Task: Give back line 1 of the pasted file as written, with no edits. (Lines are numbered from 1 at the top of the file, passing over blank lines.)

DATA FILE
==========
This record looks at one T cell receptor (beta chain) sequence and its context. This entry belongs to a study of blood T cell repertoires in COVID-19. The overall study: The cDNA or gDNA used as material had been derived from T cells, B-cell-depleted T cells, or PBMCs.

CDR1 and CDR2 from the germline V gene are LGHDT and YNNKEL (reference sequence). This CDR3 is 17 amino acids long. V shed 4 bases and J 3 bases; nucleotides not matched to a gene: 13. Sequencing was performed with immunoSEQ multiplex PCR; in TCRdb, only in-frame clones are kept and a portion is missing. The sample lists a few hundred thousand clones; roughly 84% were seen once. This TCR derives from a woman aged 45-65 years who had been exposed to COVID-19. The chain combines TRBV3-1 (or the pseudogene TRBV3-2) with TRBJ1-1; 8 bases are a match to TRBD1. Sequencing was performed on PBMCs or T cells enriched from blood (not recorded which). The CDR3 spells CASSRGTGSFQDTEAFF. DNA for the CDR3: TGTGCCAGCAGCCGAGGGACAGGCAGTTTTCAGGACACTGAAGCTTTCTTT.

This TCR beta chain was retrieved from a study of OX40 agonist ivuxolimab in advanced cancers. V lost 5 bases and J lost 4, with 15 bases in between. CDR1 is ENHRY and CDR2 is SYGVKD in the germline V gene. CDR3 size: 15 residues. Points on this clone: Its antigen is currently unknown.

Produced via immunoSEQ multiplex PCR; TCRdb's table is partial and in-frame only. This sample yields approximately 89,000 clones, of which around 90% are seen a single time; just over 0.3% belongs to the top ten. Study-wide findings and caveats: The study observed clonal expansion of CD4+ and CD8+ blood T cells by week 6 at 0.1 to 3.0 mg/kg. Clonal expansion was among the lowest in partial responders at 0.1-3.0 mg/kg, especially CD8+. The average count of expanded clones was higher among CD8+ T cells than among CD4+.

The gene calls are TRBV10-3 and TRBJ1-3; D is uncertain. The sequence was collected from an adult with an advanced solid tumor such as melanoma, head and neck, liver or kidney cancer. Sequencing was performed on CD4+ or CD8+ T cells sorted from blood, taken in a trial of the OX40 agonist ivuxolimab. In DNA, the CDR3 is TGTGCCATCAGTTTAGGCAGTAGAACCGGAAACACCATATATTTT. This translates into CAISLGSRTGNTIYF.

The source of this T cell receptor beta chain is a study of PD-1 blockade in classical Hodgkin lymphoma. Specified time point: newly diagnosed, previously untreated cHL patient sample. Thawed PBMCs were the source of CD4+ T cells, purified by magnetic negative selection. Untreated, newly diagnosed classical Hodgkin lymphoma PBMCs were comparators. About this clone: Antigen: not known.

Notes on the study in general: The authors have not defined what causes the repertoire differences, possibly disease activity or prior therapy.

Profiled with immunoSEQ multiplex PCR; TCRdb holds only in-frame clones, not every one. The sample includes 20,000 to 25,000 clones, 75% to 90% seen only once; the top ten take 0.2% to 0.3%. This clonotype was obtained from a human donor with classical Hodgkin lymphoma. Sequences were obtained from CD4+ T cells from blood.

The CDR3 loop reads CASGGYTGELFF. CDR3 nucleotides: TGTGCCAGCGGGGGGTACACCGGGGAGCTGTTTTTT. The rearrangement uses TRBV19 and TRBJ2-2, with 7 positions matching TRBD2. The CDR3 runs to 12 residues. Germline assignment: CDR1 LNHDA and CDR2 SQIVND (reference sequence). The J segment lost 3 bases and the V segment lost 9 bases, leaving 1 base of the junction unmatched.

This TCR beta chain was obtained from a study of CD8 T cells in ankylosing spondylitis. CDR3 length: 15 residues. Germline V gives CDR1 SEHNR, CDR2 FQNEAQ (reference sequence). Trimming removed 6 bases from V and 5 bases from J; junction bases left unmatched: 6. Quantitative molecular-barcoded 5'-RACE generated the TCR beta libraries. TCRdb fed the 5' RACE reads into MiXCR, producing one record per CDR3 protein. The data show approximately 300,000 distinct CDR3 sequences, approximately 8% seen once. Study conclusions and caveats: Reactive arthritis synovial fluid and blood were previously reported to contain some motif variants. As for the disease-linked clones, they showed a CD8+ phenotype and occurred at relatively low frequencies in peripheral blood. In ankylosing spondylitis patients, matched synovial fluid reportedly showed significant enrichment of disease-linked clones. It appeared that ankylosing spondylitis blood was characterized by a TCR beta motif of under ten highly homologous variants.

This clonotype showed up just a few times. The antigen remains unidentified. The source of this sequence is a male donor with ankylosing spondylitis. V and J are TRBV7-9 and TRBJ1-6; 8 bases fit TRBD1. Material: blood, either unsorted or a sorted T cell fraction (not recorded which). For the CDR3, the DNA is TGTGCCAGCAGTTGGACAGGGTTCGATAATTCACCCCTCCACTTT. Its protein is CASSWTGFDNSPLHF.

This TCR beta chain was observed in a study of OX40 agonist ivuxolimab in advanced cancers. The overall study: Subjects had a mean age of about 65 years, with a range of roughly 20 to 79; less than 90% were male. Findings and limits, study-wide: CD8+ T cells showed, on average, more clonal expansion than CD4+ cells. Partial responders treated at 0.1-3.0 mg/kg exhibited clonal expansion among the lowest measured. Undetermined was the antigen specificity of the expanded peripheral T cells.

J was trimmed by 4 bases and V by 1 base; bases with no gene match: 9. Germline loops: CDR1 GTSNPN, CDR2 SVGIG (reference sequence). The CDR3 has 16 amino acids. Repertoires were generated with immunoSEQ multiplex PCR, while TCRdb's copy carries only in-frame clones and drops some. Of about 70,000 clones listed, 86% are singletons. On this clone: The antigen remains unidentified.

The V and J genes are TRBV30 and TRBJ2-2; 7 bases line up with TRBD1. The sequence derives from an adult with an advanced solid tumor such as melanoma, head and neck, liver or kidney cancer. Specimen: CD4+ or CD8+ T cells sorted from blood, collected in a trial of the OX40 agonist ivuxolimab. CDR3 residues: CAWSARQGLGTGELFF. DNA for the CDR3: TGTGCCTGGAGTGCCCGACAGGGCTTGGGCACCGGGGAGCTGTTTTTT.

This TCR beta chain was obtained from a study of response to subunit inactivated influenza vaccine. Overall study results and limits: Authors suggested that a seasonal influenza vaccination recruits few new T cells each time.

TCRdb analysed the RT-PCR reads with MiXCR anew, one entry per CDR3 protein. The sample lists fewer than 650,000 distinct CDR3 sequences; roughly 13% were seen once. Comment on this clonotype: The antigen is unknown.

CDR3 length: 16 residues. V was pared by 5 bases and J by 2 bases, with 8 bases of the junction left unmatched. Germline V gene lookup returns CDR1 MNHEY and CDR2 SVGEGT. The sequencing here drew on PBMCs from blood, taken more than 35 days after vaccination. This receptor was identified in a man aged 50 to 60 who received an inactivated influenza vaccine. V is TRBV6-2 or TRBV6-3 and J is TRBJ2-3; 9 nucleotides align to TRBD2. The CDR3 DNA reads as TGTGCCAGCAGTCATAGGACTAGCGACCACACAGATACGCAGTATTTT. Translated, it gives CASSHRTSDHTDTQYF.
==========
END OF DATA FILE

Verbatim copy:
This record looks at one T cell receptor (beta chain) sequence and its context. This entry belongs to a study of blood T cell repertoires in COVID-19. The overall study: The cDNA or gDNA used as material had been derived from T cells, B-cell-depleted T cells, or PBMCs.